Today, I still ask if there is anything else we could have done or said, or anything else we could have been for her.  But more than that, I guess that experience, and others like it, serve as a reminder of looking at every individual in front of me as someone precious and loved, and of infinite value whether they are actively looking for our interaction, or the meeting is by accident or just the regular everyday interactions we have.

We see some people for only fleeting moments of their lives.  We have it with in us to add what we can which may just help people before its too late and impact their lives for the good forever.  Life is precious, it is also precarious and fragile most of the time.  As the church, ‘life’ is our business, people are our business, and it is God who provides the resource to minister the best we can in all the ways we can.  Who is God presenting to you today?

Gospel Literacy

cropped-img_3136.jpgSome recent reading has me wondering how literate we are when it comes to the fulness of the gospel.  Certainly when I first received the gospel, and for many years afterwards, it was all about how Jesus died for my sins and that I needed to be forgiven.  Trusting in Jesus to save me and accepting his Lordship would secure my eternity in heaven.  Now, I’m sure that’s a familiar part of the gospel, and even an essential element of it, but it’s not, of course, the whole gospel.   I can see that I received the gospel in part, and because of that it could easily become much less than fulness.

The whole gospel announces the coming of King Jesus as a fulfilment of Old Testament prophecy to lead a ‘new exodus’, a new rescue, but also to establish a new Kingdom which stands in contrast to the kingdoms of the world.  This Kingdom is enacted and birthed through the death and physical bodily resurrection of Jesus, the first born from the new regime, the very first glimpse of what new creation will look like.  We’re all subsequently able to participate in Kingdom life through what Jesus has done…partially here and now, and fully when he returns to consummate the new heavens and the new earth at the appointed time.

We live in the period between the establishing of the Kingdom and the consummation of the Kingdom as new heaven and new earth.  Everything we do in the here and now (including repentance and faith, pledging allegiance to Jesus and the Kingdom, and working to make known its reality) builds towards the fulness that God will bring.  For a season we still live with decay, death and things that are contrary to God’s perfect future, but we are infused with the idea that another world is possible, that the Kingdom is coming and will come.

The implications for this are huge.  It’s not just the case that we become ghettoised as we wait for pie-in-the-sky-when-we-die, but we take our place in new creation as those who are eagerly awaiting the fulness of our salvation, which includes bodily resurrection and participation in the new heaven and earth, but in the meantime, mission!  We also see things not as they appear, but through the lens of the coming Kingdom.  We work to spot and point out the manifestations of the future Kingdom in the here and now.  We pray and work for its coming.  Our ‘evangelism’ is in announcing the Kingdom and pointing it out, as well as inviting people to partake in it.  The King of this Kingdom is not just an arbitrary judge of suitability for heaven entry, but is the one who counts us all as part of the creation he intends to renew and re-establish.  That involves transformation for us into the likeness of Jesus and our grafting in to the world-wide body of Christ,  and the acceptance of the commission to be ambassadors, sign posts and messengers of this Kingdom.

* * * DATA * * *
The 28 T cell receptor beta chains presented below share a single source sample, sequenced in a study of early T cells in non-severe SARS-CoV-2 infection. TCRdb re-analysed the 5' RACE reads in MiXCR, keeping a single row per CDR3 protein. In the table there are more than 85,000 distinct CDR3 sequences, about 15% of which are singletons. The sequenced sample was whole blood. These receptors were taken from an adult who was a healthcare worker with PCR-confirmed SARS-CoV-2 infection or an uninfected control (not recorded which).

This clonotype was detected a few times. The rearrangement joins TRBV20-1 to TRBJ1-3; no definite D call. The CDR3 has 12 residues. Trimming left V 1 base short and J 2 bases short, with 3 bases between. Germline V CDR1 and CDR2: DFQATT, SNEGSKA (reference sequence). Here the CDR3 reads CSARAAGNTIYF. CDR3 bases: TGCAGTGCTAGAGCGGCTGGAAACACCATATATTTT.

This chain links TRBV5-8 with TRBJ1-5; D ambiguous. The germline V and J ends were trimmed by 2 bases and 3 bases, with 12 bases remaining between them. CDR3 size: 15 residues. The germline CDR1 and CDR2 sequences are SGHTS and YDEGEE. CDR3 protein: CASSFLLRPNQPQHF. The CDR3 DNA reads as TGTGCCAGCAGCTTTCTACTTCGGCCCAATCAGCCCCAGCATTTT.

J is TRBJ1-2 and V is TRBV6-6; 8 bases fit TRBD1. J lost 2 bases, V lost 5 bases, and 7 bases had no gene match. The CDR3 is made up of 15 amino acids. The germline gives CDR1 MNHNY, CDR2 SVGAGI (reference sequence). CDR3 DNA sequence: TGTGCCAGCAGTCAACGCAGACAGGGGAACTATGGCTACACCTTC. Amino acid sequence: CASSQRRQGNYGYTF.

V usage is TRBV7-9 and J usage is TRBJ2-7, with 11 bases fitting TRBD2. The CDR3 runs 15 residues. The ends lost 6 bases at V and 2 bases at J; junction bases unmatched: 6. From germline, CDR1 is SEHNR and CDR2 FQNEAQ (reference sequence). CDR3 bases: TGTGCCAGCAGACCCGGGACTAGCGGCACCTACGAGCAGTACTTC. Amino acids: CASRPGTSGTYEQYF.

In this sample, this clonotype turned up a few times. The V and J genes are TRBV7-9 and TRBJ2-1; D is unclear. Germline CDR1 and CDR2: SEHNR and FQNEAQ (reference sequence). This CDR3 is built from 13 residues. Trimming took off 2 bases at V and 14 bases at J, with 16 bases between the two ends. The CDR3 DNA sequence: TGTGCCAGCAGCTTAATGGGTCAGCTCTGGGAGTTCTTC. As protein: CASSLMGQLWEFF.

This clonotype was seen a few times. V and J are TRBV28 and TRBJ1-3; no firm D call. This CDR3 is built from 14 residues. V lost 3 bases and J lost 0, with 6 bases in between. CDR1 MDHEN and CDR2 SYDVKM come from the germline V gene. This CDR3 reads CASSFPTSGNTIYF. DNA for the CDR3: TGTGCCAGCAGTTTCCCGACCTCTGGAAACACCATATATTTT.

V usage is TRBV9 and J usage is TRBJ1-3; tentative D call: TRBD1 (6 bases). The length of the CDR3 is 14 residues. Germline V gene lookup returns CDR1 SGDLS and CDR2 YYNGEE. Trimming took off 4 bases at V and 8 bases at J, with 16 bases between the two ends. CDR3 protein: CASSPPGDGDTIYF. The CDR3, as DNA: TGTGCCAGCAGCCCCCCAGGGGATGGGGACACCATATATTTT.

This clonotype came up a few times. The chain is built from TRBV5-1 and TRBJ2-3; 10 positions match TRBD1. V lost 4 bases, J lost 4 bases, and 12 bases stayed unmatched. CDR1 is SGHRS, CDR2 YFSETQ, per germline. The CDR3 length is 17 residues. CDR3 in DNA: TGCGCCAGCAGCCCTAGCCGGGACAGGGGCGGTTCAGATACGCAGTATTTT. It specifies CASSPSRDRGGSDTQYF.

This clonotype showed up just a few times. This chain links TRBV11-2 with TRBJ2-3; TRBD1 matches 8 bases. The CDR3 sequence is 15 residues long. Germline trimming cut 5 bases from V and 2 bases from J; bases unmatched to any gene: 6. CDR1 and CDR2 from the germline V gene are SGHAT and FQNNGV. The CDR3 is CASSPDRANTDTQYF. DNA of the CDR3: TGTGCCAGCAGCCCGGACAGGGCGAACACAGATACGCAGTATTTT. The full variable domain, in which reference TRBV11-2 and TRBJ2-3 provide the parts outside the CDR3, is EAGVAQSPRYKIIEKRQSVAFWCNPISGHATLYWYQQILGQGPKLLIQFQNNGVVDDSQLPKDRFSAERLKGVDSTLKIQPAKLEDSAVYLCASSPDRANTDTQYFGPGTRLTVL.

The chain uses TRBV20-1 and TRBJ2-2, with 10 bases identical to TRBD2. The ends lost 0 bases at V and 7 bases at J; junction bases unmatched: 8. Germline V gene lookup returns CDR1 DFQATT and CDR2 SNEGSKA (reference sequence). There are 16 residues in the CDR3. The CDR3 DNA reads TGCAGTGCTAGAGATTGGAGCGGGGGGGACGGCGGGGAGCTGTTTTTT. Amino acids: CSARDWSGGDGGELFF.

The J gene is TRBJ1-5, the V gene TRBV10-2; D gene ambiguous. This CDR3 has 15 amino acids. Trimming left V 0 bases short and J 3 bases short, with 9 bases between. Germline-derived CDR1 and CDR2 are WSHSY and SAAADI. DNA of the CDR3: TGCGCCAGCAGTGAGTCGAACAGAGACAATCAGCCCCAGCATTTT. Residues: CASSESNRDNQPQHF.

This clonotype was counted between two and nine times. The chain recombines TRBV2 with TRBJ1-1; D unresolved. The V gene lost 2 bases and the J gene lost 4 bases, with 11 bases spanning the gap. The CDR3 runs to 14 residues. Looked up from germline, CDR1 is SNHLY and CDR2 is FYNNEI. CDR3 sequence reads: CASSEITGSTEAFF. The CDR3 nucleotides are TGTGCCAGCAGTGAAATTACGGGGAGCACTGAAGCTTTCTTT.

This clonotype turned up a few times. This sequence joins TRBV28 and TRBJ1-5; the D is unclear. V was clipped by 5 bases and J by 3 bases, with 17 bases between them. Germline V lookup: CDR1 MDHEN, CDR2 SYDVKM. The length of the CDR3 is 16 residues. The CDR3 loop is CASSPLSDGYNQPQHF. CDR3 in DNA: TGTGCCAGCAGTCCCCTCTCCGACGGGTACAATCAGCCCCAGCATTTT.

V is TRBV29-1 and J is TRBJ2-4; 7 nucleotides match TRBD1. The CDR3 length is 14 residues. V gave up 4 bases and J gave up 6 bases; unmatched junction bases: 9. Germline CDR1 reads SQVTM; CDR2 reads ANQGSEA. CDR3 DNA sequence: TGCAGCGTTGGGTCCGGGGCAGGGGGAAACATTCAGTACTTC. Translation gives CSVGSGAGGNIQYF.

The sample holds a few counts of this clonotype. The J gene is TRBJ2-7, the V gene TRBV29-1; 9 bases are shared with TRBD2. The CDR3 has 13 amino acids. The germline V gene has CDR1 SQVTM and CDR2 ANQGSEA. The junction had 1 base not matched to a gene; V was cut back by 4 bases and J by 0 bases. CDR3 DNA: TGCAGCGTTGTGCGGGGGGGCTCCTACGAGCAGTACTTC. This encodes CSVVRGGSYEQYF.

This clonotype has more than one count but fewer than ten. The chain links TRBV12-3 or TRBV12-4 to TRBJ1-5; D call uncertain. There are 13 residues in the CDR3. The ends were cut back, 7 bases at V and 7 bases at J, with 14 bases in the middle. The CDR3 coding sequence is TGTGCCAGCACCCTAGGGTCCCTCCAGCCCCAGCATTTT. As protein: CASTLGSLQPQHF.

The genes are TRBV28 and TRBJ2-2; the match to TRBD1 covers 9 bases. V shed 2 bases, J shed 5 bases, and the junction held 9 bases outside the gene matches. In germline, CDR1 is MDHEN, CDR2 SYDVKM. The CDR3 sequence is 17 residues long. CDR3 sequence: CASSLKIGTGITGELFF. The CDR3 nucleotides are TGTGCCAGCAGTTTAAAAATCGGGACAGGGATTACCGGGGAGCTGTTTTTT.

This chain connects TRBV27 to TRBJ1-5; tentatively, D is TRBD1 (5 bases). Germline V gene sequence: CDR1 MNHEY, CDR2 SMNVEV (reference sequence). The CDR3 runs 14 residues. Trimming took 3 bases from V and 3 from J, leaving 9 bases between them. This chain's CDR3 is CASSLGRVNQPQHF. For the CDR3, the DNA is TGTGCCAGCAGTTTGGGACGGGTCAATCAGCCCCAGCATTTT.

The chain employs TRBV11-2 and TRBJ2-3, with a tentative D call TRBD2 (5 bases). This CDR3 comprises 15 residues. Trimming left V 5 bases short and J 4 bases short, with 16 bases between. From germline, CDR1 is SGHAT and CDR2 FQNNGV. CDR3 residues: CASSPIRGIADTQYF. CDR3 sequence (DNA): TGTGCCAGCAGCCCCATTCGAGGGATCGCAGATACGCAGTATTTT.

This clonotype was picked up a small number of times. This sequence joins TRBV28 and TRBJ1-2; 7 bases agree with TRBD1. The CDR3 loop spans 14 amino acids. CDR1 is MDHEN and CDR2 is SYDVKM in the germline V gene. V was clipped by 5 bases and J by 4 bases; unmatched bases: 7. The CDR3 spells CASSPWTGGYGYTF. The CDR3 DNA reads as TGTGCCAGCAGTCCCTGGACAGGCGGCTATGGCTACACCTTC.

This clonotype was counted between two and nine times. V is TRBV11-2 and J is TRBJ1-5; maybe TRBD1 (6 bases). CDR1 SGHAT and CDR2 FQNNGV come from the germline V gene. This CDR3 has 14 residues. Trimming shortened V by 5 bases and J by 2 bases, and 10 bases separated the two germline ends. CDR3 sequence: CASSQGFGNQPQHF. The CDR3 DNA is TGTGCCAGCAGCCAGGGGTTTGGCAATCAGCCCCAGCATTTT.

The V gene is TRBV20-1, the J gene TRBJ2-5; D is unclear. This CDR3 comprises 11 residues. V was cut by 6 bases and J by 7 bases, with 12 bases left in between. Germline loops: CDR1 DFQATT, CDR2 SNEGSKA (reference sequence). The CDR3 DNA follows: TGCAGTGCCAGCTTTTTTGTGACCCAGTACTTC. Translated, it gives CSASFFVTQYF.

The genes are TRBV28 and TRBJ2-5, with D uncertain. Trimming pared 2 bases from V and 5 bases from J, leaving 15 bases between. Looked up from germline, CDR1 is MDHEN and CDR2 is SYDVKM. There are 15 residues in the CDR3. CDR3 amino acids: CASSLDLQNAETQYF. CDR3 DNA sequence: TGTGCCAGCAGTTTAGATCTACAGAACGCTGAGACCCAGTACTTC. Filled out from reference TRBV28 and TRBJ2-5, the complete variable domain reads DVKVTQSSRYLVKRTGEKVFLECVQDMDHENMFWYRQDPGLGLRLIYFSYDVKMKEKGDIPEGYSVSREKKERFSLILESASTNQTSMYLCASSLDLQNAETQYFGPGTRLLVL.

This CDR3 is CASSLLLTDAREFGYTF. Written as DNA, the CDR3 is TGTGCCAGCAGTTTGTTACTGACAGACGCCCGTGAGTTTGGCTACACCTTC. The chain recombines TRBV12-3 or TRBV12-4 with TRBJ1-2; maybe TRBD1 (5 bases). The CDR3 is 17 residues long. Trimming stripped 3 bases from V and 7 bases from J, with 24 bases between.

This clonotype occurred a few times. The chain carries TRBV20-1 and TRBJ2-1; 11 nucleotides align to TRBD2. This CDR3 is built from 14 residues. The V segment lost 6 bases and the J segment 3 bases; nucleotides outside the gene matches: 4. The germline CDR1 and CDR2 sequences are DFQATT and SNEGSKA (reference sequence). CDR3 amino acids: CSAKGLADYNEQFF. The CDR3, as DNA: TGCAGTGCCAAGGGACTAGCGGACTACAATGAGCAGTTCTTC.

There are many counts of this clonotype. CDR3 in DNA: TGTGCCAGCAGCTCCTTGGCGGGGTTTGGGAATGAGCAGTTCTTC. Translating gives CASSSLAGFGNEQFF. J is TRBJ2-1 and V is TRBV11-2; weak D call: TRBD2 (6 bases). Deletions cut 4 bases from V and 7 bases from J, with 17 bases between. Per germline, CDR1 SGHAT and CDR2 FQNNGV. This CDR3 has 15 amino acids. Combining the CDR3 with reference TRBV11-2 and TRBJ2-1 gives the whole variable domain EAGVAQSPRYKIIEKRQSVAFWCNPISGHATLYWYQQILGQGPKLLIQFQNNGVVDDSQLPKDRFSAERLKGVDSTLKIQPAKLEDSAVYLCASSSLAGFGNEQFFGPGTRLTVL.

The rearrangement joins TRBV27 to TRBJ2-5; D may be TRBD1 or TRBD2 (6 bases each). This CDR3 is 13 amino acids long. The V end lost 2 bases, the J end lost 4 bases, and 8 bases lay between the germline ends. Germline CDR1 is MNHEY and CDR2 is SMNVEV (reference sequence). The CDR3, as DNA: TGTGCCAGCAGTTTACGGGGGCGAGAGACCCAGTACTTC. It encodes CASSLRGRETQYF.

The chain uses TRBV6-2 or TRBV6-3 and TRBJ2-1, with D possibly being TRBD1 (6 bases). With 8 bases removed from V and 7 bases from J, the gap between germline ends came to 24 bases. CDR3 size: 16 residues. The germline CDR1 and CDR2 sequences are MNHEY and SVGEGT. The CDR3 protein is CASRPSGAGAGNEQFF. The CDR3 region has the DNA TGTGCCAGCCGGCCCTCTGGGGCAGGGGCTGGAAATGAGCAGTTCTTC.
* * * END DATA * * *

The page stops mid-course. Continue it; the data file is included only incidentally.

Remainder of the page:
The good news is not just that I can be forgiven and have eternal life, but that the King has come, he is establishing his Kingdom, he will come again and bring it to fulfilment, and that everything we do in there here and now in allegiance to him points to the fact that all are invited to participate in the whole salvation story of God. That, to be honest, should shape our lives a whole lot more than sometimes it does and maybe because our message is about ‘sin management’ and ‘life insurance’ rather than a transfer from the kingdom or darkness to the Kingdom of light.  As NT Wright says, Pledging allegiance to Jesus and his Kingdom isn’t about accepting a new divine lodger.  Rather, its about handing over the ownership of the whole house, all that we are,  with the real possibility that he may well want to come in and ‘move the furniture!’

Churches should be colonies of joy; celebration; life; alternative economics; holistic values of goodness; righteousness, peace and justice; places of transformation; and places of deep communion.